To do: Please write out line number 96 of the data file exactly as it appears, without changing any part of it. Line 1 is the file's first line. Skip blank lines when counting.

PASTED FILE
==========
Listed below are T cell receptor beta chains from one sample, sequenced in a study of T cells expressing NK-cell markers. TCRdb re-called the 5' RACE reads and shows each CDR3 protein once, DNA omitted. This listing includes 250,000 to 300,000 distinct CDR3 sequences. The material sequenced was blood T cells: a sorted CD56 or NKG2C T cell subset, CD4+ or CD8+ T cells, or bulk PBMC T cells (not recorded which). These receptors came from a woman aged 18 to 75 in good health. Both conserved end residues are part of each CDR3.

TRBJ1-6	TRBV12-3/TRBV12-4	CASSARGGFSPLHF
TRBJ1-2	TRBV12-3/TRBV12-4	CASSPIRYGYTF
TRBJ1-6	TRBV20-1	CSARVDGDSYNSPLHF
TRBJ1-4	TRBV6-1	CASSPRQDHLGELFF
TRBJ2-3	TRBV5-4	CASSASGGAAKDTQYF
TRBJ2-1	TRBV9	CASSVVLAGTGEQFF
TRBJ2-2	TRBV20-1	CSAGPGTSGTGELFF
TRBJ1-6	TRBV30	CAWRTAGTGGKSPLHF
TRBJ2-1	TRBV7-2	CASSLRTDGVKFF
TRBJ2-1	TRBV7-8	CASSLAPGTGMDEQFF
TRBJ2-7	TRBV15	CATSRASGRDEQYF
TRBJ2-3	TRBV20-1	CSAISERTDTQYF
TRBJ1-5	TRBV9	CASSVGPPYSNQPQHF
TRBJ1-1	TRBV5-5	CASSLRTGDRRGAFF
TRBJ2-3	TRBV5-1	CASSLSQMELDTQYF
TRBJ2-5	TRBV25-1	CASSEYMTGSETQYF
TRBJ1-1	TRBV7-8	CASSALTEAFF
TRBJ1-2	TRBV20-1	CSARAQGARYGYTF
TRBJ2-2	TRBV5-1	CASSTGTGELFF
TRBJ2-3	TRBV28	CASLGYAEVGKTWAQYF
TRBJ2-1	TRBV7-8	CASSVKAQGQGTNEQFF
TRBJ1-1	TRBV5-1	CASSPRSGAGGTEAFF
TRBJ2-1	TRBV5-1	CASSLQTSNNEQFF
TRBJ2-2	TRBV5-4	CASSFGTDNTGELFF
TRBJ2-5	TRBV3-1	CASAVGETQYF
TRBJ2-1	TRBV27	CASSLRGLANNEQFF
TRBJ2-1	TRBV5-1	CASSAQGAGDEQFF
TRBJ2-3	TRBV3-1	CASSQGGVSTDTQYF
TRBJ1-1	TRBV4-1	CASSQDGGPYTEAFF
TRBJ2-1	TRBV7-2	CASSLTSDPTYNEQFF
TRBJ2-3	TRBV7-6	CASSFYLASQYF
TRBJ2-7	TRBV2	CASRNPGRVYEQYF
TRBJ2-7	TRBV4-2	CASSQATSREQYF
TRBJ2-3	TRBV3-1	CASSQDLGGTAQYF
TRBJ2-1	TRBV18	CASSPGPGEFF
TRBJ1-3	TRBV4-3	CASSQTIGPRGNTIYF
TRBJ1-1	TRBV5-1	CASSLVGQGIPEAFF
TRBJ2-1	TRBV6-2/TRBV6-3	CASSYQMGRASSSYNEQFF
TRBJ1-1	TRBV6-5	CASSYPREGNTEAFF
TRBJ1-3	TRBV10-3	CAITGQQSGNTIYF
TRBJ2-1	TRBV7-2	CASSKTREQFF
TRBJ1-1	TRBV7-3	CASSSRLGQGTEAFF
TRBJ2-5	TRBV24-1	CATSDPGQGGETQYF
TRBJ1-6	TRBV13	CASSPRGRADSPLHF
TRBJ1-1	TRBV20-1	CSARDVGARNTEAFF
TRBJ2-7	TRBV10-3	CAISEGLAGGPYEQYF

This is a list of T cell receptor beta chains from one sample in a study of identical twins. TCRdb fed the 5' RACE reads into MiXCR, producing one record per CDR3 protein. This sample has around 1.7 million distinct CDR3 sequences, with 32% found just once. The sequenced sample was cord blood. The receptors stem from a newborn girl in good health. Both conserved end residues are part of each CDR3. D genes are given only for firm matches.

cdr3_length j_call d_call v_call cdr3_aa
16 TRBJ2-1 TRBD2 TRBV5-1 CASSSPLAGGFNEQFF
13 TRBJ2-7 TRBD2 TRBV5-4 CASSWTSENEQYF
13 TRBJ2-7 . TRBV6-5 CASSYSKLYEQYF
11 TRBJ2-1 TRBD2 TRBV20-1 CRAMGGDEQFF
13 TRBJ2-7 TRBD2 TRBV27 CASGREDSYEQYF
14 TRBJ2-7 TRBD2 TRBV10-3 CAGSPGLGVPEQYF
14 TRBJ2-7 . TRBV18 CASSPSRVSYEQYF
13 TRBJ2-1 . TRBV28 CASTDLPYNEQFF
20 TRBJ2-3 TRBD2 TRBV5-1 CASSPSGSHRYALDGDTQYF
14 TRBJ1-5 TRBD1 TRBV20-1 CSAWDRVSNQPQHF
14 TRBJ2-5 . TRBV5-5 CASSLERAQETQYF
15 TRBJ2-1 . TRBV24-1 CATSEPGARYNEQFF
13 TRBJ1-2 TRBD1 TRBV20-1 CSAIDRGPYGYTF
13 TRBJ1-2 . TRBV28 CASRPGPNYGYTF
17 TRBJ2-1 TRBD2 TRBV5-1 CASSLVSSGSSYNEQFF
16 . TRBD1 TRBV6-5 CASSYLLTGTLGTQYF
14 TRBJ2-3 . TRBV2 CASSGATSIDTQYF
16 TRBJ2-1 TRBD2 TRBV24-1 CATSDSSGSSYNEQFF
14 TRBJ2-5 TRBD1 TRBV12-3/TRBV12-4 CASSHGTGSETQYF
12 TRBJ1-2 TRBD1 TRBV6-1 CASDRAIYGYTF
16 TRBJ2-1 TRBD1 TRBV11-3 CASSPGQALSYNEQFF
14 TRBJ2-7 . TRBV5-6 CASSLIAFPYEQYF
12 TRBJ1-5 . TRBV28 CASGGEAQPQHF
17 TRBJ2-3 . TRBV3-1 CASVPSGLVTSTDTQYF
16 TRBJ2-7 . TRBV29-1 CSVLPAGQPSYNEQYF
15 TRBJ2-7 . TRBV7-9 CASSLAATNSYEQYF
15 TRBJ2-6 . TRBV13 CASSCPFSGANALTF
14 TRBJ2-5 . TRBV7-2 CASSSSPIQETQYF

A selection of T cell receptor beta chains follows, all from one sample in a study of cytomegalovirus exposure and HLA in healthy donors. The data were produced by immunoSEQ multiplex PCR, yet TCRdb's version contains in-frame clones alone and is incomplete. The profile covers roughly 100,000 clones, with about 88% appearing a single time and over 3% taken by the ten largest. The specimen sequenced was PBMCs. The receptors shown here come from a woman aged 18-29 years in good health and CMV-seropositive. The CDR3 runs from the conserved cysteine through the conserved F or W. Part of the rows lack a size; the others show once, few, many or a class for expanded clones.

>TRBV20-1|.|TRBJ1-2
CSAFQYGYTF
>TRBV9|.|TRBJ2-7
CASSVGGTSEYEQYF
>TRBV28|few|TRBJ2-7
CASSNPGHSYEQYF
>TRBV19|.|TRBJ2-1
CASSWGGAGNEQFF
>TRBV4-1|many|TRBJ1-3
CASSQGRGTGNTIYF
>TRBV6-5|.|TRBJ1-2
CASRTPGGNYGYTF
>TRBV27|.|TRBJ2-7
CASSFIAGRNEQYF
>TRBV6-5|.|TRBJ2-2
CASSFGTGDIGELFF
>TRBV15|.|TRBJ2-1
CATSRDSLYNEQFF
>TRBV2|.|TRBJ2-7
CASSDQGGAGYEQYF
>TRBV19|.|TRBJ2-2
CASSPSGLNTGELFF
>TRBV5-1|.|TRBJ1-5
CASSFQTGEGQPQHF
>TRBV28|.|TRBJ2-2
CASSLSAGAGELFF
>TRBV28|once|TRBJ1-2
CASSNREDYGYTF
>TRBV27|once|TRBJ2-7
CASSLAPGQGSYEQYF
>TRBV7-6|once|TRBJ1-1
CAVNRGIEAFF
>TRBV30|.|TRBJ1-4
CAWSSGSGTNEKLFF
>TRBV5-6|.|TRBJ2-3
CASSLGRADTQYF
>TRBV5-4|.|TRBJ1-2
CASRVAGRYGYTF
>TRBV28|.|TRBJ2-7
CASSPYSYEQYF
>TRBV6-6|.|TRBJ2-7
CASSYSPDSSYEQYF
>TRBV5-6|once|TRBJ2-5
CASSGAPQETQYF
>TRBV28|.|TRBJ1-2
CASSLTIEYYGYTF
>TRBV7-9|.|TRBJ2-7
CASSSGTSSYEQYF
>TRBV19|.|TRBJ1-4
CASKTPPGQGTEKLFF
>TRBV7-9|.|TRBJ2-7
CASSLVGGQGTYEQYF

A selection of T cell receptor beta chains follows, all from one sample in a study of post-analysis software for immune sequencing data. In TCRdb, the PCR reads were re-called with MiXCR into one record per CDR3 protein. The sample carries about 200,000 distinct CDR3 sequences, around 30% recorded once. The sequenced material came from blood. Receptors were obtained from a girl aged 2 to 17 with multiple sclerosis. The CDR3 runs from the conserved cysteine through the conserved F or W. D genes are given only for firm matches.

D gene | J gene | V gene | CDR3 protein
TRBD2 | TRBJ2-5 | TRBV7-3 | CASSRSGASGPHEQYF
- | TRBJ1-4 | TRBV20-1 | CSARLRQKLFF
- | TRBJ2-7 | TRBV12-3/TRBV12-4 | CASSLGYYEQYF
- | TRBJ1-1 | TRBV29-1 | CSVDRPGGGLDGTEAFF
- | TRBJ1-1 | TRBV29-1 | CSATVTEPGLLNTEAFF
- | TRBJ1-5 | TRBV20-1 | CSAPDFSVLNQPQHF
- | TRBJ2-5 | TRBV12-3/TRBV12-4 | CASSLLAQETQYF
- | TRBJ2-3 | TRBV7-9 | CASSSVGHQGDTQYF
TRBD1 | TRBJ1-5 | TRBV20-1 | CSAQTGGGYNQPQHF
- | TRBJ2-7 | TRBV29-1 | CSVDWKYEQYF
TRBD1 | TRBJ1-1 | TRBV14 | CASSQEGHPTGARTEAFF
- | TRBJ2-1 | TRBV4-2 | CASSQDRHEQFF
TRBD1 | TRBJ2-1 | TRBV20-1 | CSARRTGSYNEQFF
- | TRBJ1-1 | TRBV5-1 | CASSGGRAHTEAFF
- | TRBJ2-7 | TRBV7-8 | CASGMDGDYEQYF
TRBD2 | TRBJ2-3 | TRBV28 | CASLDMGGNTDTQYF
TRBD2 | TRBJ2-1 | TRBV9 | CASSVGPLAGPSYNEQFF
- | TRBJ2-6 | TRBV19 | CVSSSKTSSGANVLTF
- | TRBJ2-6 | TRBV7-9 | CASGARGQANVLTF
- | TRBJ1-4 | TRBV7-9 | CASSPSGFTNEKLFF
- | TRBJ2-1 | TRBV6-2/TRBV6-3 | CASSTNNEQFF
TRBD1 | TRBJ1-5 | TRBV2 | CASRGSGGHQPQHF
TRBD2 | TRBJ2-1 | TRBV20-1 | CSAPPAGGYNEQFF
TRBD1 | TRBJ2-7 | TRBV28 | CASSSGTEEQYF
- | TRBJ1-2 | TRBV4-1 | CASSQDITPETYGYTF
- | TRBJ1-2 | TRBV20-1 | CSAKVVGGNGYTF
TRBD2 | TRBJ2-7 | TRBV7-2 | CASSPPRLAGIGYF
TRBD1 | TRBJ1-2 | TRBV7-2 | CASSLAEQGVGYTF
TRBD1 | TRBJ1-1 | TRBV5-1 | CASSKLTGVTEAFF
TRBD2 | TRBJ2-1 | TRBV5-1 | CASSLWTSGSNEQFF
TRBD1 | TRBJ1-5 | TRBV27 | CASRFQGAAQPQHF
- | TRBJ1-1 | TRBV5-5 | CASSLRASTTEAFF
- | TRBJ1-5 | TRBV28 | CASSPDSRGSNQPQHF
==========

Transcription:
CATSRDSLYNEQFF